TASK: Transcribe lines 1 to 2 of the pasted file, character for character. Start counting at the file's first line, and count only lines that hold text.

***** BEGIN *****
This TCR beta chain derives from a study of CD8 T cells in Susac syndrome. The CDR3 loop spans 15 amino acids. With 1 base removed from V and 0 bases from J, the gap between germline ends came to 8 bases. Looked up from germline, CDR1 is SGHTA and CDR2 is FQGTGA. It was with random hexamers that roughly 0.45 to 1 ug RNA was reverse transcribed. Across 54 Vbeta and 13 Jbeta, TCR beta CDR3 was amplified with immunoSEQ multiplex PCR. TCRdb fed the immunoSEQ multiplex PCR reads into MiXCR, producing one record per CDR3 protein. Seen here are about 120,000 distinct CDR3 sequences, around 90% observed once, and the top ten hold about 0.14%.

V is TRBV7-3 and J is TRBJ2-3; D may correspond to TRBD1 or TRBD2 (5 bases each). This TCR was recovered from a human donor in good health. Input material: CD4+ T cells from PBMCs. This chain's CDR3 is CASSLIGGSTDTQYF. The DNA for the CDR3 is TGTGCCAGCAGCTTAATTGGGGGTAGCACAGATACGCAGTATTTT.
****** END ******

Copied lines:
This TCR beta chain derives from a study of CD8 T cells in Susac syndrome. The CDR3 loop spans 15 amino acids. With 1 base removed from V and 0 bases from J, the gap between germline ends came to 8 bases. Looked up from germline, CDR1 is SGHTA and CDR2 is FQGTGA. It was with random hexamers that roughly 0.45 to 1 ug RNA was reverse transcribed. Across 54 Vbeta and 13 Jbeta, TCR beta CDR3 was amplified with immunoSEQ multiplex PCR. TCRdb fed the immunoSEQ multiplex PCR reads into MiXCR, producing one record per CDR3 protein. Seen here are about 120,000 distinct CDR3 sequences, around 90% observed once, and the top ten hold about 0.14%.

V is TRBV7-3 and J is TRBJ2-3; D may correspond to TRBD1 or TRBD2 (5 bases each). This TCR was recovered from a human donor in good health. Input material: CD4+ T cells from PBMCs. This chain's CDR3 is CASSLIGGSTDTQYF. The DNA for the CDR3 is TGTGCCAGCAGCTTAATTGGGGGTAGCACAGATACGCAGTATTTT.